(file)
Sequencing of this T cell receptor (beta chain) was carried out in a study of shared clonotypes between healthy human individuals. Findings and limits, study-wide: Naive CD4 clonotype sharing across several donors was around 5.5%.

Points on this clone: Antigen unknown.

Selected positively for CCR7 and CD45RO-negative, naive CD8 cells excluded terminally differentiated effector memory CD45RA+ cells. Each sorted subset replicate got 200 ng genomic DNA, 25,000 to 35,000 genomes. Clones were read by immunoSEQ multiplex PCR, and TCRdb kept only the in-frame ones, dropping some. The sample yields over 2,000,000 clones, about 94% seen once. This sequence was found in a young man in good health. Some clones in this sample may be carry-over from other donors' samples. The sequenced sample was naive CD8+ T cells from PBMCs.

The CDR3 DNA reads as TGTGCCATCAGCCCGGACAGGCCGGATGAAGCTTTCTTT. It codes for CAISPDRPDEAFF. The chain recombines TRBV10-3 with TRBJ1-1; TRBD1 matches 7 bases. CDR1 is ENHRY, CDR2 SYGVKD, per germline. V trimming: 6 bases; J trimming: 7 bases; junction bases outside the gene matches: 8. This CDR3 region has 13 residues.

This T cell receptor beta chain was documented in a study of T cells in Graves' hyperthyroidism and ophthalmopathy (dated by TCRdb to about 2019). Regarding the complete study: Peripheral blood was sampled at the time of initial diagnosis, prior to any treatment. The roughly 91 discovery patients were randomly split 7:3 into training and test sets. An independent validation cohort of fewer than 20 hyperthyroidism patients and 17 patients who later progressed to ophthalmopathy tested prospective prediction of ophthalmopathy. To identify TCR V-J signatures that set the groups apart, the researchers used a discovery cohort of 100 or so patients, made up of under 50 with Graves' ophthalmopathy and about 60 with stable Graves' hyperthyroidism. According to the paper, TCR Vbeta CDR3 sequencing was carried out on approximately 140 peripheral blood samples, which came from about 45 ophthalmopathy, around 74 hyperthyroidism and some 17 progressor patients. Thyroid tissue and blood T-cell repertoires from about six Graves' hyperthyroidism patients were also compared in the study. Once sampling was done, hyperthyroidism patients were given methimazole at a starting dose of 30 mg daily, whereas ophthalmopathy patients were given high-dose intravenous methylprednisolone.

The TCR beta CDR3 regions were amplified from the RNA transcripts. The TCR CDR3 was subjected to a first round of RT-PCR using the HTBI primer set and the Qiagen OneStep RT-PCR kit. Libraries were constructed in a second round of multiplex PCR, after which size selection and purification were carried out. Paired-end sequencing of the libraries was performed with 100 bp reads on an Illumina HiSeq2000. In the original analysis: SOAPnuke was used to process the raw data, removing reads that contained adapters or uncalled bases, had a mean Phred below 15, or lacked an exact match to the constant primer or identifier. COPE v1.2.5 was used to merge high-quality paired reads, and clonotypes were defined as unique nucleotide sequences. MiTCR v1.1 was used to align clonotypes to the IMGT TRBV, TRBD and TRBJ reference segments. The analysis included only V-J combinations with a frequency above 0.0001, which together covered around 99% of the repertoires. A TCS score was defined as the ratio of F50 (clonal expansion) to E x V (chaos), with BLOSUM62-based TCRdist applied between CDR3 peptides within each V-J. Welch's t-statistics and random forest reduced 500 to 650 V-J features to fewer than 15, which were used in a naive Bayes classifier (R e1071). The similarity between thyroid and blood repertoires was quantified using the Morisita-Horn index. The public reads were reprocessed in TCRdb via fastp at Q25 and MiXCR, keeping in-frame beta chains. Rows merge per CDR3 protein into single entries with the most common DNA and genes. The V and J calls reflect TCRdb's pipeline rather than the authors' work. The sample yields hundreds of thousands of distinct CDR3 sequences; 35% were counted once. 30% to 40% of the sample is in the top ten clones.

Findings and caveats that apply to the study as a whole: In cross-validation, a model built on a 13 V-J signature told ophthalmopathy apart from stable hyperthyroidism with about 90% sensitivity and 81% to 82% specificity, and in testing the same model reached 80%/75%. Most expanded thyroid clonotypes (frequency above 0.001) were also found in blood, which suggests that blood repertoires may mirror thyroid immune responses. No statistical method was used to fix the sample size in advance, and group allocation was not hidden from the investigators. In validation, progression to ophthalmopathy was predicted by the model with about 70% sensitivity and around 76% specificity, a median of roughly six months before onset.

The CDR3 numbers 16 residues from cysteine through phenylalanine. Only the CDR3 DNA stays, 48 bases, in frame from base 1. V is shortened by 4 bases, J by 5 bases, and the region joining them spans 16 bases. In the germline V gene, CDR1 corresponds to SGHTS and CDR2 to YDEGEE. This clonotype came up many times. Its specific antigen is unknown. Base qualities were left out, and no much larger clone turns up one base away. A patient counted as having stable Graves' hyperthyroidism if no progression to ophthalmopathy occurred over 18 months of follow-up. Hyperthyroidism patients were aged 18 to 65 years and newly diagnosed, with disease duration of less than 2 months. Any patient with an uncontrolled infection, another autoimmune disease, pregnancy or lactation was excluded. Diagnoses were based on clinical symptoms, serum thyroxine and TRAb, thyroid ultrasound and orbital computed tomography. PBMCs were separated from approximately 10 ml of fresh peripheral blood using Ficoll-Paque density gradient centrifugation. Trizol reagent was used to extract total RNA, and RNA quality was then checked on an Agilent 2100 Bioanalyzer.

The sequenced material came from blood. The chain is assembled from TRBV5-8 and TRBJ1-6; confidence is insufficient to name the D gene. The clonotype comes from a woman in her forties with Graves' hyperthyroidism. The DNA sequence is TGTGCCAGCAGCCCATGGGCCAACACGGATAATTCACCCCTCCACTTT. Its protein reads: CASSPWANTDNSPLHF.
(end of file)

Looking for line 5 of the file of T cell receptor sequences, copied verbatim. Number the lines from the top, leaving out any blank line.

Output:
This T cell receptor beta chain was documented in a study of T cells in Graves' hyperthyroidism and ophthalmopathy (dated by TCRdb to about 2019). Regarding the complete study: Peripheral blood was sampled at the time of initial diagnosis, prior to any treatment. The roughly 91 discovery patients were randomly split 7:3 into training and test sets. An independent validation cohort of fewer than 20 hyperthyroidism patients and 17 patients who later progressed to ophthalmopathy tested prospective prediction of ophthalmopathy. To identify TCR V-J signatures that set the groups apart, the researchers used a discovery cohort of 100 or so patients, made up of under 50 with Graves' ophthalmopathy and about 60 with stable Graves' hyperthyroidism. According to the paper, TCR Vbeta CDR3 sequencing was carried out on approximately 140 peripheral blood samples, which came from about 45 ophthalmopathy, around 74 hyperthyroidism and some 17 progressor patients. Thyroid tissue and blood T-cell repertoires from about six Graves' hyperthyroidism patients were also compared in the study. Once sampling was done, hyperthyroidism patients were given methimazole at a starting dose of 30 mg daily, whereas ophthalmopathy patients were given high-dose intravenous methylprednisolone.